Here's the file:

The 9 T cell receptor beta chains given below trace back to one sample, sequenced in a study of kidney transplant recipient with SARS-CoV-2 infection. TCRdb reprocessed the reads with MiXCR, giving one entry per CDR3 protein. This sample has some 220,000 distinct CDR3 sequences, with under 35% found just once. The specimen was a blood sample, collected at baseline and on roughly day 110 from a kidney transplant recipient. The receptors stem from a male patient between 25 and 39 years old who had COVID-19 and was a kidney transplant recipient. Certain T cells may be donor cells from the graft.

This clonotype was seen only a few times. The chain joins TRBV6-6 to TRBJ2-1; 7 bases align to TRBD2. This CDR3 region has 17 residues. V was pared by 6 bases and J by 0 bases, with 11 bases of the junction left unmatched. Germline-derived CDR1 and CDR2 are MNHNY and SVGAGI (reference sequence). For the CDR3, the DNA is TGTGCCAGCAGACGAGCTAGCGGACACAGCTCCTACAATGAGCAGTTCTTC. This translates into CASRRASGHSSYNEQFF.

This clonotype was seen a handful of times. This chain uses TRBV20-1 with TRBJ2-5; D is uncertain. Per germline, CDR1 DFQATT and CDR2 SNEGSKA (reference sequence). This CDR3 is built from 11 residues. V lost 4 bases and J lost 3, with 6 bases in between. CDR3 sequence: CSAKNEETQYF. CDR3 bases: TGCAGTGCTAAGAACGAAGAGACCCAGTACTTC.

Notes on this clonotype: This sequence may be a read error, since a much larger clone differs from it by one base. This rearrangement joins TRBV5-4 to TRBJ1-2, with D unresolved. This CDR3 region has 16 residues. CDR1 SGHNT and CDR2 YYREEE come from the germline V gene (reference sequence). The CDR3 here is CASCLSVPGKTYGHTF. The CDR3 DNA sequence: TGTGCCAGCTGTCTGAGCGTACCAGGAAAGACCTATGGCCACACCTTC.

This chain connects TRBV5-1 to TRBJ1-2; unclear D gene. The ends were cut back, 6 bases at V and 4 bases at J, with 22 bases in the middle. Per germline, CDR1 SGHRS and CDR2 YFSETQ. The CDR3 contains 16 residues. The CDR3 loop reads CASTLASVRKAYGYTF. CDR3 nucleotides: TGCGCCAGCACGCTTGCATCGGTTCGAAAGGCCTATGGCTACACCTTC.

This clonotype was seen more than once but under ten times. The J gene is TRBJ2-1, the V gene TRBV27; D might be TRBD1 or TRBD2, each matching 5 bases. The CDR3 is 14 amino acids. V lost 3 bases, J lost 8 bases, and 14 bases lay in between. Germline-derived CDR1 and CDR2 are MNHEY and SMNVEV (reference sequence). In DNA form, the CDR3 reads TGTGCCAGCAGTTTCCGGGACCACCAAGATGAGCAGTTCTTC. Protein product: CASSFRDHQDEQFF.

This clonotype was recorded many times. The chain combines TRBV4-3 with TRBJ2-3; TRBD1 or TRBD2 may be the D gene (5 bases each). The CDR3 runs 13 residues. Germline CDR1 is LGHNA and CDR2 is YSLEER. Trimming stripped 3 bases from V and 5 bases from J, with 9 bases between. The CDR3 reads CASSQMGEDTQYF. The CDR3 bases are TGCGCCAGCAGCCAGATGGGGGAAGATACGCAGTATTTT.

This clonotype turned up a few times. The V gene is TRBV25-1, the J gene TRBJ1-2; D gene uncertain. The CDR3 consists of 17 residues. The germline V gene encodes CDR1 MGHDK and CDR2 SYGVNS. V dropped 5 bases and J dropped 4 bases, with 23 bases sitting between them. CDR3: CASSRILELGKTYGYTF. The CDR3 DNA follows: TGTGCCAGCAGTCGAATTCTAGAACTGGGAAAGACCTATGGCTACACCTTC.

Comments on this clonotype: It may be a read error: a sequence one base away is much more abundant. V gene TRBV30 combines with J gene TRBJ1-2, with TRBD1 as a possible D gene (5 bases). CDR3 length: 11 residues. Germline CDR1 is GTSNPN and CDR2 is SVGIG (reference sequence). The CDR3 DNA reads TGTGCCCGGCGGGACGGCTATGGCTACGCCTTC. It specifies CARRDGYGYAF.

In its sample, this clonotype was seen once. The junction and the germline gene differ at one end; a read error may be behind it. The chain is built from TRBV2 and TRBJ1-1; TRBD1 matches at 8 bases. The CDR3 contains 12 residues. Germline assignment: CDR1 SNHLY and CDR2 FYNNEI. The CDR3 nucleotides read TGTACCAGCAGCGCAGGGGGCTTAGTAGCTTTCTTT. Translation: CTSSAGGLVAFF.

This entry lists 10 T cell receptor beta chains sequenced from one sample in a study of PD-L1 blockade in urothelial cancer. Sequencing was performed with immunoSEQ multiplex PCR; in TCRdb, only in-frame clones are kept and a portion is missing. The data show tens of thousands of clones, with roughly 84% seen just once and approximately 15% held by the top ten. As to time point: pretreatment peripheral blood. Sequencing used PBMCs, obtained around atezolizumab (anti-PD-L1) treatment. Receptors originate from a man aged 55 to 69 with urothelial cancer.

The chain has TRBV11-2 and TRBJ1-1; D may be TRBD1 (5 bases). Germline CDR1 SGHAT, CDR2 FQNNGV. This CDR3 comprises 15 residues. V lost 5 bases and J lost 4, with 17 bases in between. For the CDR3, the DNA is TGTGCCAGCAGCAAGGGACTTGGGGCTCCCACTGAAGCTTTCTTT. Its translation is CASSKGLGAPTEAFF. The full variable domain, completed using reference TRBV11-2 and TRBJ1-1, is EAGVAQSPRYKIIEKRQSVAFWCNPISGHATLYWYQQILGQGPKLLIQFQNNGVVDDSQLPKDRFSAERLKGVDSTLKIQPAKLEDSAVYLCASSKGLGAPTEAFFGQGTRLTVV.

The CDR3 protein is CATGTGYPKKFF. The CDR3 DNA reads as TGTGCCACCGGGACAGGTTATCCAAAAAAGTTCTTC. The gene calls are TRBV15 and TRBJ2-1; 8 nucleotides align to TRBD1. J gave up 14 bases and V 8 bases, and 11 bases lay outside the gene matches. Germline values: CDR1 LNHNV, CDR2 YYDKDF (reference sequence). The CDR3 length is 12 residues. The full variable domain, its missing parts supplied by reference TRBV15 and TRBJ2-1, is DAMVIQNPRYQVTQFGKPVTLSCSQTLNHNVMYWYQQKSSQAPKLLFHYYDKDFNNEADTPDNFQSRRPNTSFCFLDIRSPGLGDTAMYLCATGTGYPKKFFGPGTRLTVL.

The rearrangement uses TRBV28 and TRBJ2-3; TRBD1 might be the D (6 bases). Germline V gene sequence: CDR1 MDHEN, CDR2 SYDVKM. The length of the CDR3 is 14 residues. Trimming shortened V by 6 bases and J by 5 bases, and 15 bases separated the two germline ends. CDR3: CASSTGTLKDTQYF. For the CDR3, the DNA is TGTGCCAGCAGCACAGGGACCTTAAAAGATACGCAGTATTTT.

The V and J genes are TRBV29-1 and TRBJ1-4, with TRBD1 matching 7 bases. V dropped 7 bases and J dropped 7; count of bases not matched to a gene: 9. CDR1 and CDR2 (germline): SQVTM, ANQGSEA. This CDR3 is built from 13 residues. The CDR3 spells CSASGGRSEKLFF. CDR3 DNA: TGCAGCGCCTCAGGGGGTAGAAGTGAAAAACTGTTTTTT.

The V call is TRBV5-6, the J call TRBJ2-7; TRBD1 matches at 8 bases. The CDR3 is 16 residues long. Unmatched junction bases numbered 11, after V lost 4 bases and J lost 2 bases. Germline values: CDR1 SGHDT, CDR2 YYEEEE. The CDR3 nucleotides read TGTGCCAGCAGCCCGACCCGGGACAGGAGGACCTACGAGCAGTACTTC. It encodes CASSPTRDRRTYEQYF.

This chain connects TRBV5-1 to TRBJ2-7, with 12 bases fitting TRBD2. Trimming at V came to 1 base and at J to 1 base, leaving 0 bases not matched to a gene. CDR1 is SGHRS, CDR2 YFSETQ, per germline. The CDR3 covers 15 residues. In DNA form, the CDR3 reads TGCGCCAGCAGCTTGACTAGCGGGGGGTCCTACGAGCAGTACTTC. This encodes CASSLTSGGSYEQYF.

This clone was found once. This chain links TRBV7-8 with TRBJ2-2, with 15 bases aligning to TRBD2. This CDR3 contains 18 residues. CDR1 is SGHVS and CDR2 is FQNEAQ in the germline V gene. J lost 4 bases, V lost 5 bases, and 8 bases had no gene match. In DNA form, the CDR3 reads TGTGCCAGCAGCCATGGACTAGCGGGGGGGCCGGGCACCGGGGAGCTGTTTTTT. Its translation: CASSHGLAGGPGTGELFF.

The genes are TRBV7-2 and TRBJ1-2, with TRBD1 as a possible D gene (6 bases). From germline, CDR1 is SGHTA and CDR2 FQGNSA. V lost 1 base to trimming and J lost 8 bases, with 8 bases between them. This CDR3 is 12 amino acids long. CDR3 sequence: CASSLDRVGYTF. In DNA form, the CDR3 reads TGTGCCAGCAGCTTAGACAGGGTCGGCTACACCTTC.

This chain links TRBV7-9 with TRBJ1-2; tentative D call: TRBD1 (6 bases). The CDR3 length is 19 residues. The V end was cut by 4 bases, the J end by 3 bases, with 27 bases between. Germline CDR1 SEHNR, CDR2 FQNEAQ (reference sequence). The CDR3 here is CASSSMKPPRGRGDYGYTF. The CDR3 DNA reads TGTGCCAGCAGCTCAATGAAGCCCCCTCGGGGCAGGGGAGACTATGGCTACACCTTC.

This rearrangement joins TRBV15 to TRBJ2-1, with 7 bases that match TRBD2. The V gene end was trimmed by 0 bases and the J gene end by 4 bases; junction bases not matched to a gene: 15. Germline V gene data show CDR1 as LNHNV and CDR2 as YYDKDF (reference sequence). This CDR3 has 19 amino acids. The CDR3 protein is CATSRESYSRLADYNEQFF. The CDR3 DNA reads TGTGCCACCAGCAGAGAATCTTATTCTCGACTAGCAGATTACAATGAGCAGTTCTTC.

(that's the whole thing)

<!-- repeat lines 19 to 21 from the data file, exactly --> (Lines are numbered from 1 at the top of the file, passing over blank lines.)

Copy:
The genes are TRBV7-2 and TRBJ1-2, with TRBD1 as a possible D gene (6 bases). From germline, CDR1 is SGHTA and CDR2 FQGNSA. V lost 1 base to trimming and J lost 8 bases, with 8 bases between them. This CDR3 is 12 amino acids long. CDR3 sequence: CASSLDRVGYTF. In DNA form, the CDR3 reads TGTGCCAGCAGCTTAGACAGGGTCGGCTACACCTTC.

This chain links TRBV7-9 with TRBJ1-2; tentative D call: TRBD1 (6 bases). The CDR3 length is 19 residues. The V end was cut by 4 bases, the J end by 3 bases, with 27 bases between. Germline CDR1 SEHNR, CDR2 FQNEAQ (reference sequence). The CDR3 here is CASSSMKPPRGRGDYGYTF. The CDR3 DNA reads TGTGCCAGCAGCTCAATGAAGCCCCCTCGGGGCAGGGGAGACTATGGCTACACCTTC.

This rearrangement joins TRBV15 to TRBJ2-1, with 7 bases that match TRBD2. The V gene end was trimmed by 0 bases and the J gene end by 4 bases; junction bases not matched to a gene: 15. Germline V gene data show CDR1 as LNHNV and CDR2 as YYDKDF (reference sequence). This CDR3 has 19 amino acids. The CDR3 protein is CATSRESYSRLADYNEQFF. The CDR3 DNA reads TGTGCCACCAGCAGAGAATCTTATTCTCGACTAGCAGATTACAATGAGCAGTTCTTC.